Buell-Small Succession Study

A long-term ecological experiment designed to document succession on released agricultural fields. The study began in 1958 at the Hutcheson Memorial Forest in New Jersey and continues to the present.

The Buell-Small Succession Study is a long term ecological study designed to document old field succession. The study was founded in 1958 by Murray Buell, Helen Buell, and John Small. It includes ten fields that were actively farmed until released for the study. Each year a team of researchers returns to the fields and measures the percent cover of plant species in permanently marked plots.

By looking at how the species in the plots and their cover change over time, researchers can learn how succession progresses in the fields. Understanding the succession of the BSS fields can help researchers determine how other abandoned fields in similar systems will change over time. Because the BSS data set is extensive in space and continuous in time, it can be used to answer a wide range of additional questions.

BSS old fields are outlined in pink. Other areas of the Hutcheson Memorial Forest that have grown up over time are outlined in blue Blue square.
1962
Hutcheson Memorial Forest in 1962
1974
Hutcheson Memorial Forest in 1974
1980
Hutcheson Memorial Forest in 1980
1995
Hutcheson Memorial Forest in 1995
A first year oldfield dominated by summer and winter annuals, such as species of mustard and foxtail grass (Setaria faberii). Note the large amount of open soil and the irregular plant canopy. In the near background are approximately 20 year old fields and rising behind those is the old growth Hutcheson Memorial Forest.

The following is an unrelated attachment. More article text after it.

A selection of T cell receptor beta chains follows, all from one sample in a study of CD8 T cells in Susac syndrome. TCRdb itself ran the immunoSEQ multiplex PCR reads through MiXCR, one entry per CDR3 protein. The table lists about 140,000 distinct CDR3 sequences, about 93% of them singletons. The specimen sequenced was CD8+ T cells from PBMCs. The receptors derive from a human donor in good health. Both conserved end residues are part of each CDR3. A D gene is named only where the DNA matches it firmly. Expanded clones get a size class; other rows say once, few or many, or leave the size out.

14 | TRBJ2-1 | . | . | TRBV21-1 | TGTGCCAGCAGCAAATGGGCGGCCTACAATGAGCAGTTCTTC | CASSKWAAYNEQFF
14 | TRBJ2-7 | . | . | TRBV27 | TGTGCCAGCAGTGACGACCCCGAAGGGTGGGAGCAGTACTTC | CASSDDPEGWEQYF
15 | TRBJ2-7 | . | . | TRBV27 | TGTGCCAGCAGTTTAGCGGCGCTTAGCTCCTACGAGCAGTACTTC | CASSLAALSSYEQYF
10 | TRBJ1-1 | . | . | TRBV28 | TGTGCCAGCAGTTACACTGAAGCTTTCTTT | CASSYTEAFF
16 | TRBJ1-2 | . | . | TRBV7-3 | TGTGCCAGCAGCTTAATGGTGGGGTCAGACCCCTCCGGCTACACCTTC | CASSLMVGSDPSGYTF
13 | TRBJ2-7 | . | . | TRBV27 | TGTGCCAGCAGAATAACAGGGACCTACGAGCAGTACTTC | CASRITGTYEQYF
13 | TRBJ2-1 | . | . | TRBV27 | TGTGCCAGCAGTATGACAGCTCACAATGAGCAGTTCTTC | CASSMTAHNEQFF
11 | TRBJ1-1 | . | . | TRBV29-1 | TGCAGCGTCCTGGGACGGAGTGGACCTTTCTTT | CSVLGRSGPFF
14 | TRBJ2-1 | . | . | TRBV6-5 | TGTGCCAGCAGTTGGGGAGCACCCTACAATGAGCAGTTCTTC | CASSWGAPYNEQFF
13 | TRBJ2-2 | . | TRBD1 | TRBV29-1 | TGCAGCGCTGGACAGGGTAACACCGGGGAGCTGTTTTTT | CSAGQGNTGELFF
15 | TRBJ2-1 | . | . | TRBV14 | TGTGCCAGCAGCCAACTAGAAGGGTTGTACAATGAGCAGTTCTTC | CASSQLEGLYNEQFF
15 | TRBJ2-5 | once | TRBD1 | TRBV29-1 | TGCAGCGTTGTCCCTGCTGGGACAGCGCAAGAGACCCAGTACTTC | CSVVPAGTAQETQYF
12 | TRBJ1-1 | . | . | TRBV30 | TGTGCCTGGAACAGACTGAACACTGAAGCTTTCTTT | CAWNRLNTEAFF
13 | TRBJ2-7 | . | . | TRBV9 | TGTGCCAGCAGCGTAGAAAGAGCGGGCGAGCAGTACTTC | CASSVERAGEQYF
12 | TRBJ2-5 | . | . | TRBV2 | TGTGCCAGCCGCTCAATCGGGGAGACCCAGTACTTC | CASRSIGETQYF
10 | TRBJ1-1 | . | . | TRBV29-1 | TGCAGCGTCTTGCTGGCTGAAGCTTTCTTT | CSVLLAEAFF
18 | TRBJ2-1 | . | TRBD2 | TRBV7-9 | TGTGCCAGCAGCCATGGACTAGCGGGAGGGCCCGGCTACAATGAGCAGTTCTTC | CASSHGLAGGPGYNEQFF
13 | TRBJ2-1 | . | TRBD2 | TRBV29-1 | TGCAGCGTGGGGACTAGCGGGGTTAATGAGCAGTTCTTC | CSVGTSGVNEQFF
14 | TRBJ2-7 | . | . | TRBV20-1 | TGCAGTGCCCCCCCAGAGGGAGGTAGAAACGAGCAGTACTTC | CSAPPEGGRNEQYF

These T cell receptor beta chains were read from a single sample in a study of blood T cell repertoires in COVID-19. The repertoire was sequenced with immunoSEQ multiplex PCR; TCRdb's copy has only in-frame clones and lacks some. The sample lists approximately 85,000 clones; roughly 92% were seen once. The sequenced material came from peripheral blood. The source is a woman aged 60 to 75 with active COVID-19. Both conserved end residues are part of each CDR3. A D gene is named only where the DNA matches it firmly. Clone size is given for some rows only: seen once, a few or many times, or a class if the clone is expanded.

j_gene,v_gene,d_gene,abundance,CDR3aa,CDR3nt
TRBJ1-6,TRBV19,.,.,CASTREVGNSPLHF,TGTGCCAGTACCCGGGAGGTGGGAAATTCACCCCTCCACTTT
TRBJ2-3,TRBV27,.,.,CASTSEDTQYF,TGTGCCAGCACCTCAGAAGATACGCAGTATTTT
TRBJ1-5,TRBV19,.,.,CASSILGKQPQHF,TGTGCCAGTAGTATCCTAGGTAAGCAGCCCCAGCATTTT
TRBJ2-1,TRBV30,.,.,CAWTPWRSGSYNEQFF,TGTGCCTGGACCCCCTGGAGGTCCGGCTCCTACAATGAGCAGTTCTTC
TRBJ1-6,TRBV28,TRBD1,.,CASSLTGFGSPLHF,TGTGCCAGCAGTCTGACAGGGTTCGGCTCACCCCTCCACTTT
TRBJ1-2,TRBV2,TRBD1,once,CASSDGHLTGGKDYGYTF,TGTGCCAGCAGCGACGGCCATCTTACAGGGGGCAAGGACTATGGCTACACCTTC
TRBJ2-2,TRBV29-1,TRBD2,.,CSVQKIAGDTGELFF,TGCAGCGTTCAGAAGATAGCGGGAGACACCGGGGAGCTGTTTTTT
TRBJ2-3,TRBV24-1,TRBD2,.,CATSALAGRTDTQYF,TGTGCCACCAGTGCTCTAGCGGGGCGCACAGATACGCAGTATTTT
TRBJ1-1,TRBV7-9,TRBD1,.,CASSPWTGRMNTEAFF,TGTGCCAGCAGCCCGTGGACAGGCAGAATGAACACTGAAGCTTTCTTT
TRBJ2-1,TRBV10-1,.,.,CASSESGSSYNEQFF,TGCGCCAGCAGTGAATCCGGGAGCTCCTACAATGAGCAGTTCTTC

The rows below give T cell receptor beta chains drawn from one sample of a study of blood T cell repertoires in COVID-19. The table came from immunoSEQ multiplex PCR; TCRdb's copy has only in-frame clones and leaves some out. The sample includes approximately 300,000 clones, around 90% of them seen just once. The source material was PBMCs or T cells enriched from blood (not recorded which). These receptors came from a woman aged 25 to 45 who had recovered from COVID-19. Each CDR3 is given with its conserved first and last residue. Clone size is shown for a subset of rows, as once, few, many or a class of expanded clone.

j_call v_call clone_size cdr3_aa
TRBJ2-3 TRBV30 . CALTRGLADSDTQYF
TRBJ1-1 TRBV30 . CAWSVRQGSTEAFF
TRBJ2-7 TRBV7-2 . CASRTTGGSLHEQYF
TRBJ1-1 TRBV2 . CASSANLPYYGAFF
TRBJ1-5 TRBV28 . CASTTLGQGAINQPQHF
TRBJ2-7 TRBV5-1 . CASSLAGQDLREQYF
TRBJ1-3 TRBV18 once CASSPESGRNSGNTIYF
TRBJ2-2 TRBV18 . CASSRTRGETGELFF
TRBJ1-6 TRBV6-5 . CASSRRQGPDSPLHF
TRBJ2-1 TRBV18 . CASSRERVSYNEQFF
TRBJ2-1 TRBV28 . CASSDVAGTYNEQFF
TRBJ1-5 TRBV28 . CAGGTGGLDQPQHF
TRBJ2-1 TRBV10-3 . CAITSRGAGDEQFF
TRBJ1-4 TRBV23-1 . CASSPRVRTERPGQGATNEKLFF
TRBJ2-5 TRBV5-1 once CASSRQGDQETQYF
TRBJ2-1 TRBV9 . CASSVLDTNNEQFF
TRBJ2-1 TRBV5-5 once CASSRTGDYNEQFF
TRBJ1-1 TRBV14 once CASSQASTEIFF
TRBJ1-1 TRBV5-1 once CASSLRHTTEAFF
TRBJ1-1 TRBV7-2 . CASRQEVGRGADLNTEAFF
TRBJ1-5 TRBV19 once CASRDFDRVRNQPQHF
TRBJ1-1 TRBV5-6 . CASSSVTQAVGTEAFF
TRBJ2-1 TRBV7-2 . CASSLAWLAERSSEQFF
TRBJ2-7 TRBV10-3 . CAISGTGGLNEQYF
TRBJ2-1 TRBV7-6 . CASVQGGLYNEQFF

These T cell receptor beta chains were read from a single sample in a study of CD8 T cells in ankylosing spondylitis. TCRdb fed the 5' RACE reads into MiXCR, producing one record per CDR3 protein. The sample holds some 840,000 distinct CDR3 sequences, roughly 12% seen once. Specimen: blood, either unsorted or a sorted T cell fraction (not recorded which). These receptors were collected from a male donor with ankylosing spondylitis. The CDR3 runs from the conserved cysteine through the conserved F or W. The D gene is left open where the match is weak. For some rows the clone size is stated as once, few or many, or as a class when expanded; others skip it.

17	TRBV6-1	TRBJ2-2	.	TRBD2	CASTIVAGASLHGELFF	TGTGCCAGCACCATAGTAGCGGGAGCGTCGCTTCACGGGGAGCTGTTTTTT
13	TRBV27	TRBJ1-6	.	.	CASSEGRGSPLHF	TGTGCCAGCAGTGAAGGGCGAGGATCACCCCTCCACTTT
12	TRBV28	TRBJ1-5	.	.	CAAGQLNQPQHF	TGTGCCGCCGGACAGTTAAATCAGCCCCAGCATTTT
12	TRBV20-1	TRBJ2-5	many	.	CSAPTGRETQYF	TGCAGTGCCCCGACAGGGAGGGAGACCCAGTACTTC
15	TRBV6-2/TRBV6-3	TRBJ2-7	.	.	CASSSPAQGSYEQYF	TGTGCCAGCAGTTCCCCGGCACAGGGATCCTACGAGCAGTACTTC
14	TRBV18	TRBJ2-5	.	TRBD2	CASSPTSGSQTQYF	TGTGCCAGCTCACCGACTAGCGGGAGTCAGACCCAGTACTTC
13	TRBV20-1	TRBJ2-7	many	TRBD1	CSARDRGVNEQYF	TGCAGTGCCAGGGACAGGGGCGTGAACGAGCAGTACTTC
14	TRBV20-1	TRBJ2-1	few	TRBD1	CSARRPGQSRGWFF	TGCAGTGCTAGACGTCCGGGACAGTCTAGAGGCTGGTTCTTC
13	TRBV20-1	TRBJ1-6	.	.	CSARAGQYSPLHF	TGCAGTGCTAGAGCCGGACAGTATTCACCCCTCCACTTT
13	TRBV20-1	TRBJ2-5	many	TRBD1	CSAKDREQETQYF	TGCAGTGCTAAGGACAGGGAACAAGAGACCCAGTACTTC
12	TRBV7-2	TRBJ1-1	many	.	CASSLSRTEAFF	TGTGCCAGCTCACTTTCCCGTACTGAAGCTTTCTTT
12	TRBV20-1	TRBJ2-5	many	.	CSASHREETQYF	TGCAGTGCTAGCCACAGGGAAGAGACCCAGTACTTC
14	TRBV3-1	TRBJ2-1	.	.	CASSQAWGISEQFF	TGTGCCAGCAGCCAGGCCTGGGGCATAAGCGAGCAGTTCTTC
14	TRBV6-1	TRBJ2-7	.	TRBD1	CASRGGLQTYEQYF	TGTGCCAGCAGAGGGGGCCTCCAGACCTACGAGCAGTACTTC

A field of approximately five years old. The closed canopy is dominated by goldenrod (Solidago) species
A field of approximately 10 years of age dominated by an irregular canopy of goldenrods, daisies (Chrysanthemum leucanthemum), yarrow (Achillea millefolium), asters and goldenrods. Woody invaders include eastern red cedar (Juniperus virginiana) trees. The dark green in the background is in older fields and the old growth forest.
A field of roughly 20 years age with additional invasion of woody species including shrubs such as multiflora rose and gray dogwood (Cornus racemosa). Trees invaders include flowering dogwood (Cornus florida) and the evergreen eastern red cedar. Red maple (Acer rubrum) and oaks (Quercus spp) are in the background. This field is slightly drier than the others pictured in this series and so supports some little bluestem (Schizachyrium scoparium).
A 28 year old field dominated by a canopy of red maple near the adjacent old growth forest (behind the photographer) grading into a section of the field still dominated by shrubs and perennial field herbs.
1962
1974
1980
1995

Cary Institute of Ecosystem Studies | Millbrook, New York 12545 | Tel (845) 677-5343

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